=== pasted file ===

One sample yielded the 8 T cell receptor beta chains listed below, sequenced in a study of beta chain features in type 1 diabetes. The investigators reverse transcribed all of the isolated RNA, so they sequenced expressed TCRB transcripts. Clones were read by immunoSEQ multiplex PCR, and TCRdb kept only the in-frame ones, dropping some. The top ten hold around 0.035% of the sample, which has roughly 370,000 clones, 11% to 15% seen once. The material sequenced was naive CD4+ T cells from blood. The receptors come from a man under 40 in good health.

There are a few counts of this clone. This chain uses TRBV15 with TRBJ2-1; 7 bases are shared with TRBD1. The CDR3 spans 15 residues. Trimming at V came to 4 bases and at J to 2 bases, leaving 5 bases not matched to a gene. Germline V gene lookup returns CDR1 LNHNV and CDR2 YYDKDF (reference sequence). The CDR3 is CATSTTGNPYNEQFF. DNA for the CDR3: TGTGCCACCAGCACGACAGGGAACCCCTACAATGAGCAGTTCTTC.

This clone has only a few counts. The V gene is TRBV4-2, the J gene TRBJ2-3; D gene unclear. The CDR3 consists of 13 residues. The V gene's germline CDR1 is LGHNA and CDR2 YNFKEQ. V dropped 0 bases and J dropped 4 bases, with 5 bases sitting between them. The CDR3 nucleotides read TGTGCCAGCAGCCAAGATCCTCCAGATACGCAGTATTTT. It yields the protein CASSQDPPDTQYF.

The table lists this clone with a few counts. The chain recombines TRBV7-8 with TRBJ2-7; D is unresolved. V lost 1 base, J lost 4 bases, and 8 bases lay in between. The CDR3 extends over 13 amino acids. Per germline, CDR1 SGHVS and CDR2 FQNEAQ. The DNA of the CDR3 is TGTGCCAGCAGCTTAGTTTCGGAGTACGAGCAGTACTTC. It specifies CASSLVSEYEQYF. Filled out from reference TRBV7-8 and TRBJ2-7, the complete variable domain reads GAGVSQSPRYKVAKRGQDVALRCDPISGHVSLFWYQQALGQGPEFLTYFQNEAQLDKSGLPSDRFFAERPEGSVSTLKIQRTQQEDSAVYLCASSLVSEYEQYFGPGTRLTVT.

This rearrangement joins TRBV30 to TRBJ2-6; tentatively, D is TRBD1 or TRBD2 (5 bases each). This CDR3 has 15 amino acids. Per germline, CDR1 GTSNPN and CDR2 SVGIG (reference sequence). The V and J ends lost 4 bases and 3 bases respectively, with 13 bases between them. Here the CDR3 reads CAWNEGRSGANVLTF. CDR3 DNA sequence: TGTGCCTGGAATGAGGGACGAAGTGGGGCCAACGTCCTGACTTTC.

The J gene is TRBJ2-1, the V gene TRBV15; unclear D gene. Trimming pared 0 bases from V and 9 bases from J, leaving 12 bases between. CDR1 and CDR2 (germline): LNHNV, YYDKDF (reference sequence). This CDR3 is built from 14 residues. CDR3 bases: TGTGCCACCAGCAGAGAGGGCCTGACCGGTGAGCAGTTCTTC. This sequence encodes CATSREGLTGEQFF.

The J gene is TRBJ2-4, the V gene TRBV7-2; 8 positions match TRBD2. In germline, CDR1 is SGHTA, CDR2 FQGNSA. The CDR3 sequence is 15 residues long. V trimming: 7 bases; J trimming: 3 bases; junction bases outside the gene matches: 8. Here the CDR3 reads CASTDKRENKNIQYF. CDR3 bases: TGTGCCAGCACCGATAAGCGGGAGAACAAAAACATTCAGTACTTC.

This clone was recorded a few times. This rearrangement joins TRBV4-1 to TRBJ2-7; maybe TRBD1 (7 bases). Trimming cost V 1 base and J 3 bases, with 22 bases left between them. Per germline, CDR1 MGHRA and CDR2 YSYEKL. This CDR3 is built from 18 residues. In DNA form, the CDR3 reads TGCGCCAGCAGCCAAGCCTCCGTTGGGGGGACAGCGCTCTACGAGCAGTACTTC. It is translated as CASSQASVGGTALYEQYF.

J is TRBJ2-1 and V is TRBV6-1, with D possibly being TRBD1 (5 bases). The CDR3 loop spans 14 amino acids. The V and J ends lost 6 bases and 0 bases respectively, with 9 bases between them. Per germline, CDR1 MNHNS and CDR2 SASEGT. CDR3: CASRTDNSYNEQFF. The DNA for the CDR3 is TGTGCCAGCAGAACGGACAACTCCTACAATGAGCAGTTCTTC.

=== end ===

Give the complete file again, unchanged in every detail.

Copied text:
One sample yielded the 8 T cell receptor beta chains listed below, sequenced in a study of beta chain features in type 1 diabetes. The investigators reverse transcribed all of the isolated RNA, so they sequenced expressed TCRB transcripts. Clones were read by immunoSEQ multiplex PCR, and TCRdb kept only the in-frame ones, dropping some. The top ten hold around 0.035% of the sample, which has roughly 370,000 clones, 11% to 15% seen once. The material sequenced was naive CD4+ T cells from blood. The receptors come from a man under 40 in good health.

There are a few counts of this clone. This chain uses TRBV15 with TRBJ2-1; 7 bases are shared with TRBD1. The CDR3 spans 15 residues. Trimming at V came to 4 bases and at J to 2 bases, leaving 5 bases not matched to a gene. Germline V gene lookup returns CDR1 LNHNV and CDR2 YYDKDF (reference sequence). The CDR3 is CATSTTGNPYNEQFF. DNA for the CDR3: TGTGCCACCAGCACGACAGGGAACCCCTACAATGAGCAGTTCTTC.

This clone has only a few counts. The V gene is TRBV4-2, the J gene TRBJ2-3; D gene unclear. The CDR3 consists of 13 residues. The V gene's germline CDR1 is LGHNA and CDR2 YNFKEQ. V dropped 0 bases and J dropped 4 bases, with 5 bases sitting between them. The CDR3 nucleotides read TGTGCCAGCAGCCAAGATCCTCCAGATACGCAGTATTTT. It yields the protein CASSQDPPDTQYF.

The table lists this clone with a few counts. The chain recombines TRBV7-8 with TRBJ2-7; D is unresolved. V lost 1 base, J lost 4 bases, and 8 bases lay in between. The CDR3 extends over 13 amino acids. Per germline, CDR1 SGHVS and CDR2 FQNEAQ. The DNA of the CDR3 is TGTGCCAGCAGCTTAGTTTCGGAGTACGAGCAGTACTTC. It specifies CASSLVSEYEQYF. Filled out from reference TRBV7-8 and TRBJ2-7, the complete variable domain reads GAGVSQSPRYKVAKRGQDVALRCDPISGHVSLFWYQQALGQGPEFLTYFQNEAQLDKSGLPSDRFFAERPEGSVSTLKIQRTQQEDSAVYLCASSLVSEYEQYFGPGTRLTVT.

This rearrangement joins TRBV30 to TRBJ2-6; tentatively, D is TRBD1 or TRBD2 (5 bases each). This CDR3 has 15 amino acids. Per germline, CDR1 GTSNPN and CDR2 SVGIG (reference sequence). The V and J ends lost 4 bases and 3 bases respectively, with 13 bases between them. Here the CDR3 reads CAWNEGRSGANVLTF. CDR3 DNA sequence: TGTGCCTGGAATGAGGGACGAAGTGGGGCCAACGTCCTGACTTTC.

The J gene is TRBJ2-1, the V gene TRBV15; unclear D gene. Trimming pared 0 bases from V and 9 bases from J, leaving 12 bases between. CDR1 and CDR2 (germline): LNHNV, YYDKDF (reference sequence). This CDR3 is built from 14 residues. CDR3 bases: TGTGCCACCAGCAGAGAGGGCCTGACCGGTGAGCAGTTCTTC. This sequence encodes CATSREGLTGEQFF.

The J gene is TRBJ2-4, the V gene TRBV7-2; 8 positions match TRBD2. In germline, CDR1 is SGHTA, CDR2 FQGNSA. The CDR3 sequence is 15 residues long. V trimming: 7 bases; J trimming: 3 bases; junction bases outside the gene matches: 8. Here the CDR3 reads CASTDKRENKNIQYF. CDR3 bases: TGTGCCAGCACCGATAAGCGGGAGAACAAAAACATTCAGTACTTC.

This clone was recorded a few times. This rearrangement joins TRBV4-1 to TRBJ2-7; maybe TRBD1 (7 bases). Trimming cost V 1 base and J 3 bases, with 22 bases left between them. Per germline, CDR1 MGHRA and CDR2 YSYEKL. This CDR3 is built from 18 residues. In DNA form, the CDR3 reads TGCGCCAGCAGCCAAGCCTCCGTTGGGGGGACAGCGCTCTACGAGCAGTACTTC. It is translated as CASSQASVGGTALYEQYF.

J is TRBJ2-1 and V is TRBV6-1, with D possibly being TRBD1 (5 bases). The CDR3 loop spans 14 amino acids. The V and J ends lost 6 bases and 0 bases respectively, with 9 bases between them. Per germline, CDR1 MNHNS and CDR2 SASEGT. CDR3: CASRTDNSYNEQFF. The DNA for the CDR3 is TGTGCCAGCAGAACGGACAACTCCTACAATGAGCAGTTCTTC.